plan on allowing yourself plenty of time when catching outgoing flights, especially on
summer weekends. Unlike most airports, you do not have to empty your wallet in order to
eat at Vancouver International. Food prices are the same as in any other location in the
city. Vancouver Airport has also just been rated No.1 in the world in employee
productivity and efficiency.
Most international visitors are surprised at the ambiance in Vancouver
Airport. It is among the worlds most attractive Airport Terminals. Depending on what gate you arrive at, you walk through reproduced scenes of
British Columbia done in an Aboriginal theme with waterfalls, running streams and so on.
I've been in many airports around the world, and this one is one of the most relaxing to
arrive in I'm aware of.
The adjacent Domestic Terminal is being redone to match the feel of the
International Terminal. It is easy to walk to the Domestic Terminal from the International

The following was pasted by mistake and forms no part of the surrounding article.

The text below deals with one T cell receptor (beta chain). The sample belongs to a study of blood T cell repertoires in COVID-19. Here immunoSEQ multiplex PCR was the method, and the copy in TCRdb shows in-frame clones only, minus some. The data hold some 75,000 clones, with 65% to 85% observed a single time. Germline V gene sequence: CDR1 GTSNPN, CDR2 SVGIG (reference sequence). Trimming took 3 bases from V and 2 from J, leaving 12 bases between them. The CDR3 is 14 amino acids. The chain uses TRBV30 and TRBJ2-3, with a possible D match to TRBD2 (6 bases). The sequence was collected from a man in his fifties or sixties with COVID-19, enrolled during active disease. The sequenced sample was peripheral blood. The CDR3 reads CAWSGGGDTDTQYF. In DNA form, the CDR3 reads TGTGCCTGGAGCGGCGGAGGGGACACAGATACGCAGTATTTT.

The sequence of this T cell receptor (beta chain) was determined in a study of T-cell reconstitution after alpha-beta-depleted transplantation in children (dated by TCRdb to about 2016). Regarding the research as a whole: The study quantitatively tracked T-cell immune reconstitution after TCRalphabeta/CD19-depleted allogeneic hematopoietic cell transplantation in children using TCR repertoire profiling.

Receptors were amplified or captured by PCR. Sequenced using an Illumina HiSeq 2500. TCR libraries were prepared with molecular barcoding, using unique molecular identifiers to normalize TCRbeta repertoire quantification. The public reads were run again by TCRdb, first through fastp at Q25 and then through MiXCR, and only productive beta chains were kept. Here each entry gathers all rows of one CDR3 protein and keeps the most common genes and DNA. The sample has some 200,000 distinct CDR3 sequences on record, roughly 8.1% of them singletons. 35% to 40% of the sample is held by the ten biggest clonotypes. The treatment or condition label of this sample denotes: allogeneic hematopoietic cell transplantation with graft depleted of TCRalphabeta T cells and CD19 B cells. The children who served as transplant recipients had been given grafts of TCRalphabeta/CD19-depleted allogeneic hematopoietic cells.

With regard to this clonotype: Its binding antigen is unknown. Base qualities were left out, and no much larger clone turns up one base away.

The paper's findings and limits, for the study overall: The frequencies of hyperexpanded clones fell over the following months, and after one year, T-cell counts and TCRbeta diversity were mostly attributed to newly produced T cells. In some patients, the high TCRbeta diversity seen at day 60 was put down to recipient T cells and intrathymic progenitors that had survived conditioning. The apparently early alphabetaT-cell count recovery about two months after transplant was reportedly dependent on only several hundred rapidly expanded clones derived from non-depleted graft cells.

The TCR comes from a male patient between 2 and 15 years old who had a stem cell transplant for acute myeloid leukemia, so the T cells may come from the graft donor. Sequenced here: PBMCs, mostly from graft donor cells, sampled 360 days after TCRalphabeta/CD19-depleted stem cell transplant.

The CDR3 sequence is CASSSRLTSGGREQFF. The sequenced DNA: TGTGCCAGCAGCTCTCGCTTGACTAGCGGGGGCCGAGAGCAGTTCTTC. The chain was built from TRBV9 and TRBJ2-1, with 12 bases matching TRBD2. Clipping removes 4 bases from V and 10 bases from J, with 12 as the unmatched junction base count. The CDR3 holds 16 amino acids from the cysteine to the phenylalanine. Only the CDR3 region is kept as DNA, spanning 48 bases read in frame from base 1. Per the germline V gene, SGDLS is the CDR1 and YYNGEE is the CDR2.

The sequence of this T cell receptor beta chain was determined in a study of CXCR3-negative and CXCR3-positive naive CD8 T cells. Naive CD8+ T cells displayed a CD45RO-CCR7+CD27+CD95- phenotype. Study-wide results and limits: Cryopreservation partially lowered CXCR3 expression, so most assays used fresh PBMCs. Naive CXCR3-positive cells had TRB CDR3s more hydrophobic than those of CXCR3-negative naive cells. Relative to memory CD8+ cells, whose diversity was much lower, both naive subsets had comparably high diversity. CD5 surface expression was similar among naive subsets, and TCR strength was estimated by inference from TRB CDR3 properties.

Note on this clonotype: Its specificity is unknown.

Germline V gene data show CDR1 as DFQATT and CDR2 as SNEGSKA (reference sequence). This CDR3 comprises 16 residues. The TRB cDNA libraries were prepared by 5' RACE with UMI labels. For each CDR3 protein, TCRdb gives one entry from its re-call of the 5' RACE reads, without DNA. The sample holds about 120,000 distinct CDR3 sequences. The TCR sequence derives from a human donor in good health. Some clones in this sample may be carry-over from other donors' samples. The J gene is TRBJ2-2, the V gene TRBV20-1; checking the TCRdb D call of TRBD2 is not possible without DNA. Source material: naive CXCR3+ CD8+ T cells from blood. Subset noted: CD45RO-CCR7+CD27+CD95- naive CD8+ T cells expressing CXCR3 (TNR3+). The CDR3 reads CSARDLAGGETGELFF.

Terminal and you can do so without going outside. This makes connections to other Canadian
Cities quite easy and straightforward. The Domestic Terminal is to your left as you face
the exit doors in the International Terminal.
The Airport contains several excellent examples of West Coast Haida
Indian Art that are worth taking a look at, if you have time before a flight. The Airport
also has several money changing facilities. You will get a better rate at a bank, but the
places in the Airport are handy for getting you started or changing back left over
Canadian currency when you leave.